Why study language? There are many possible answers, and by focusing on some I do not, of course, mean to disparage others or question their legitimacy. One may, for example, simply be fascinated by the elements of language in themselves and want to discover their order and arrangement, their origin in history or in the individual, or the ways in which they are used in thought, in science or in art, or in normal social interchange. One reason for studying language—and for me personally the most compelling reason—is that it is tempting to regard language, in the traditional phrase, as “a mirror of mind.” I do not mean by this simply that the concepts expressed and distinctions developed in normal language use give us insight into the patterns of thought and the world of “common sense” constructed by the human mind. More intriguing, to me at least, is the possibility that by studying language we may discover abstract principles that govern its structure and use, principles that are universal by biological necessity and not mere historical accident, that derive from mental characteristics of the species. A human language is a system of remarkable complexity. To come to know a human language would be an extraordinary intellectual achievement for a creature not specifically designed to accomplish this task. A normal child acquires this knowledge on relatively slight exposure and without specific training. He can then quite effortlessly make use of an intricate structure of specific rules and guiding principles to convey his thoughts and feelings to others, arousing in them novel ideas and subtle perceptions and judgments. For the conscious mind, not specially designed for the purpose, it remains a distant goal to reconstruct and comprehend what the child has done intuitively and with minimal effort. Thus language is a mirror of mind in a deep and significant sense. It is a product of human intelligence, created anew in each individual by operations that lie far beyond the reach of will or consciousness.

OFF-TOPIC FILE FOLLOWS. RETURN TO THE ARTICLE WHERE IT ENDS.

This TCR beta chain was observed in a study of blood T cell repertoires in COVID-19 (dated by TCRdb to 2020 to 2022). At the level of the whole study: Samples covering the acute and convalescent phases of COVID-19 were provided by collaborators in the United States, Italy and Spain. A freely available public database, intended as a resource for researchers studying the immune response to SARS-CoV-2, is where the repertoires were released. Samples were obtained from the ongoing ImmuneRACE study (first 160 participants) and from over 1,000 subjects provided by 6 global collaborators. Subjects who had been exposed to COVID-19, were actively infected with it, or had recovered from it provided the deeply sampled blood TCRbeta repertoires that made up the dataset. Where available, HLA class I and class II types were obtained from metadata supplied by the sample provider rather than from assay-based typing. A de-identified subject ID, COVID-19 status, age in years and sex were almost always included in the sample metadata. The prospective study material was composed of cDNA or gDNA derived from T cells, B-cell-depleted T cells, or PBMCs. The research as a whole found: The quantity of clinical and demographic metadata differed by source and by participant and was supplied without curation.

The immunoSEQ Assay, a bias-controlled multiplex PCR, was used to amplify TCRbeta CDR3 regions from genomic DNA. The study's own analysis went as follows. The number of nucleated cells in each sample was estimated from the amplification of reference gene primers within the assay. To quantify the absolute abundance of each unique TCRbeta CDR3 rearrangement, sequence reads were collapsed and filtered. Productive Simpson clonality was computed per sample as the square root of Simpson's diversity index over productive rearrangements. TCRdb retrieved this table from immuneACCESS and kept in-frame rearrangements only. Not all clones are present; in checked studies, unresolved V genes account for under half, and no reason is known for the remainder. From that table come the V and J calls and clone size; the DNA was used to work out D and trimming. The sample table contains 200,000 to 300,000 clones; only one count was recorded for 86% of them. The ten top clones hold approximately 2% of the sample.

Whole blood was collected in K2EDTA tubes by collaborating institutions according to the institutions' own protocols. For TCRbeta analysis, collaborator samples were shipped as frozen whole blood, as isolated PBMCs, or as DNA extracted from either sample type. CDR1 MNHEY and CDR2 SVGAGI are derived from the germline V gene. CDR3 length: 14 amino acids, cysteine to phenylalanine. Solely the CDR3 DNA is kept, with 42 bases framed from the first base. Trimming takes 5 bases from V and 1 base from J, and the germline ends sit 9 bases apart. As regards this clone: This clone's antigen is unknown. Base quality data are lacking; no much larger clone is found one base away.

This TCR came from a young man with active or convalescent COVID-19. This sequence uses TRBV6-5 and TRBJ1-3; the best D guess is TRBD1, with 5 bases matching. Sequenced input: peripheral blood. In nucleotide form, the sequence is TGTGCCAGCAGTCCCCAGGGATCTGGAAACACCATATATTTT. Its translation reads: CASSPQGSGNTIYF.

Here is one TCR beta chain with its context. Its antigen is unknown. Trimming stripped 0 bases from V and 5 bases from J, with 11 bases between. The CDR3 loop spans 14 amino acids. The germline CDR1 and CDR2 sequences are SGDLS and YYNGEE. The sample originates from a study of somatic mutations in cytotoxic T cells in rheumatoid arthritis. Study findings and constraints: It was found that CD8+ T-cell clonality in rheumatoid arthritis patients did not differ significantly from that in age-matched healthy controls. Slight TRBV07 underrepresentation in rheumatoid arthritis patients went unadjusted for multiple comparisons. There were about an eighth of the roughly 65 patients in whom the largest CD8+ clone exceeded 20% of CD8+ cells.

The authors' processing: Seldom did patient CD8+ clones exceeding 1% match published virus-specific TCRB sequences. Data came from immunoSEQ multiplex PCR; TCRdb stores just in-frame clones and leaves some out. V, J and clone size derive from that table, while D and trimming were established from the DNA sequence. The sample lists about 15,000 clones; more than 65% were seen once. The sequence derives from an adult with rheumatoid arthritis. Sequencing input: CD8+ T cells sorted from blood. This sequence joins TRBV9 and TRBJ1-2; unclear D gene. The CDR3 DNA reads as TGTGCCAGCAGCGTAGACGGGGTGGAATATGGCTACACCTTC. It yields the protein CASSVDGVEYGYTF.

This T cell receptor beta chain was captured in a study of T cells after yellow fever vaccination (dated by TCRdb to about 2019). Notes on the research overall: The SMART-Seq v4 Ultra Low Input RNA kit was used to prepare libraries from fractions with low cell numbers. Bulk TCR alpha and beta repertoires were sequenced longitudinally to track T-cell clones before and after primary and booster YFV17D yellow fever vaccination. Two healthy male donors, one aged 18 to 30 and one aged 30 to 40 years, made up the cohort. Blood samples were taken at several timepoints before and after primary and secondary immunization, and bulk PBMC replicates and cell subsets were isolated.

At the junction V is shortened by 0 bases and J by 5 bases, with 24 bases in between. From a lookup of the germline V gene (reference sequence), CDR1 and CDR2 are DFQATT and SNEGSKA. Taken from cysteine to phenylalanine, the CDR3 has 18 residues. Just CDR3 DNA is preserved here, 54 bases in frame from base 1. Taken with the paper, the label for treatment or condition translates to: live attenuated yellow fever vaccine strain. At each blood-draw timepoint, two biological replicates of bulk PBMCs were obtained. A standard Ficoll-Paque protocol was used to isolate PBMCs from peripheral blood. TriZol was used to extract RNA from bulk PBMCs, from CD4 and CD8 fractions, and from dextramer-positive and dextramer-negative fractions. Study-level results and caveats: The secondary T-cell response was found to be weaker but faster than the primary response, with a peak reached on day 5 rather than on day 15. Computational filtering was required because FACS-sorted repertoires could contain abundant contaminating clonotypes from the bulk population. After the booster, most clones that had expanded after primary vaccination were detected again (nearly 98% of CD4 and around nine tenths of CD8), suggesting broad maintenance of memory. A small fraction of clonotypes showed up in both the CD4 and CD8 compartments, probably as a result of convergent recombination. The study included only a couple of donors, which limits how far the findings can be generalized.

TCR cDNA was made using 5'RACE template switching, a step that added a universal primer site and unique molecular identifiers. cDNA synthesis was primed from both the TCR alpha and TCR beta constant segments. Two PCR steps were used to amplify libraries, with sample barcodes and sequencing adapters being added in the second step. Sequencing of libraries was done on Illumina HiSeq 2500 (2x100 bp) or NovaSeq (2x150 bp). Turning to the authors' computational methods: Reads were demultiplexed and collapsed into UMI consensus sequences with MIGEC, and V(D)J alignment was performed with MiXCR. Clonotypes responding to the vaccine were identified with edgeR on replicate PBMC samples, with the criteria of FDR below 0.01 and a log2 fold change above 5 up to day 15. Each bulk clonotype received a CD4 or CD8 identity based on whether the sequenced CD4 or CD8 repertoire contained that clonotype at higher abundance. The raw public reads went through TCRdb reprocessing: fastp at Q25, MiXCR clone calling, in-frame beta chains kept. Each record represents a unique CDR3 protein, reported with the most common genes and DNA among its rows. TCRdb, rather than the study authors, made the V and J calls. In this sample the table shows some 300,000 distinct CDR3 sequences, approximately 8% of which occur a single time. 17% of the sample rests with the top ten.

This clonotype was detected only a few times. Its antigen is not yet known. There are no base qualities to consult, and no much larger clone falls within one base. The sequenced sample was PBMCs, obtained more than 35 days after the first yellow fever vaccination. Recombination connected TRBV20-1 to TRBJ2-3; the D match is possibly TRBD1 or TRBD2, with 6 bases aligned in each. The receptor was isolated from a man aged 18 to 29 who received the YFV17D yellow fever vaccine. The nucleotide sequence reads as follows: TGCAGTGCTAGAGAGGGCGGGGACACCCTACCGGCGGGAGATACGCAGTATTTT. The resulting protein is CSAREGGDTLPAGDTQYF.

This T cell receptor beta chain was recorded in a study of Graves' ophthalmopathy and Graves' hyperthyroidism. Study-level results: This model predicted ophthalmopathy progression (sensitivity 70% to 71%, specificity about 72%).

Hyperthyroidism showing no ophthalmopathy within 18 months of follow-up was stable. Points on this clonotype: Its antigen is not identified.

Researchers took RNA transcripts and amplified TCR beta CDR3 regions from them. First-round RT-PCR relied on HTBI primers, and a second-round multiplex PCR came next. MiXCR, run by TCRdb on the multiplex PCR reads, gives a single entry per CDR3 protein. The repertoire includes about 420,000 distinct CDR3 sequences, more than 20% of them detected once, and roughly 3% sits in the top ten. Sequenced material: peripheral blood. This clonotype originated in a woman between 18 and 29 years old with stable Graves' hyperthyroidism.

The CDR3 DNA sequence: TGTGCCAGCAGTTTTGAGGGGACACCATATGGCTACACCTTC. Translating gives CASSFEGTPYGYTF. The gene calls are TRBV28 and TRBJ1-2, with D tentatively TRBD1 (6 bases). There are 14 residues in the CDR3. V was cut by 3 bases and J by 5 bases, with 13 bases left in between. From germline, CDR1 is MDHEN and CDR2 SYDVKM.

By studying the properties of natural languages, their structure, organization, and use, we may hope to gain some understanding of the specific characteristics of human intelligence. We may hope to learn something about human nature; something significant, if it is true that human cognitive capacity is the truly distinctive and most remarkable characteristic of the species. Furthermore, it is not unreasonable to suppose that the study of this particular human achievement, the ability to speak and understand a human language, may serve as a suggestive model for inquiry into other domains of human competence and action that are not quite so amenable to direct investigation.
The questions that I want to consider are classical ones. In major respects we have not progressed beyond classical antiquity in formulating clear problems in this domain, or in answering questions that immediately arise. From Plato to the present time, serious philosophers have been baffled and intrigued by the question that Bertrand Russell, in one of his later works, formulated in this way: “How comes it that human beings, whose contacts with the world are brief and personal and limited, are nevertheless able to know as much as they do know?” (Russell, 1948, p. 5). How can we gain such rich systems of knowledge, given our fragmentary and impoverished experience? A dogmatic skeptic might respond that we do not have such knowledge. His qualms are irrelevant to the present point. The same question arises, as a question of science, if we ask how comes it that human beings with such limited and personal experience achieve such convergence in rich and highly structured systems of belief, systems which then guide their actions and interchange and their interpretation of experience.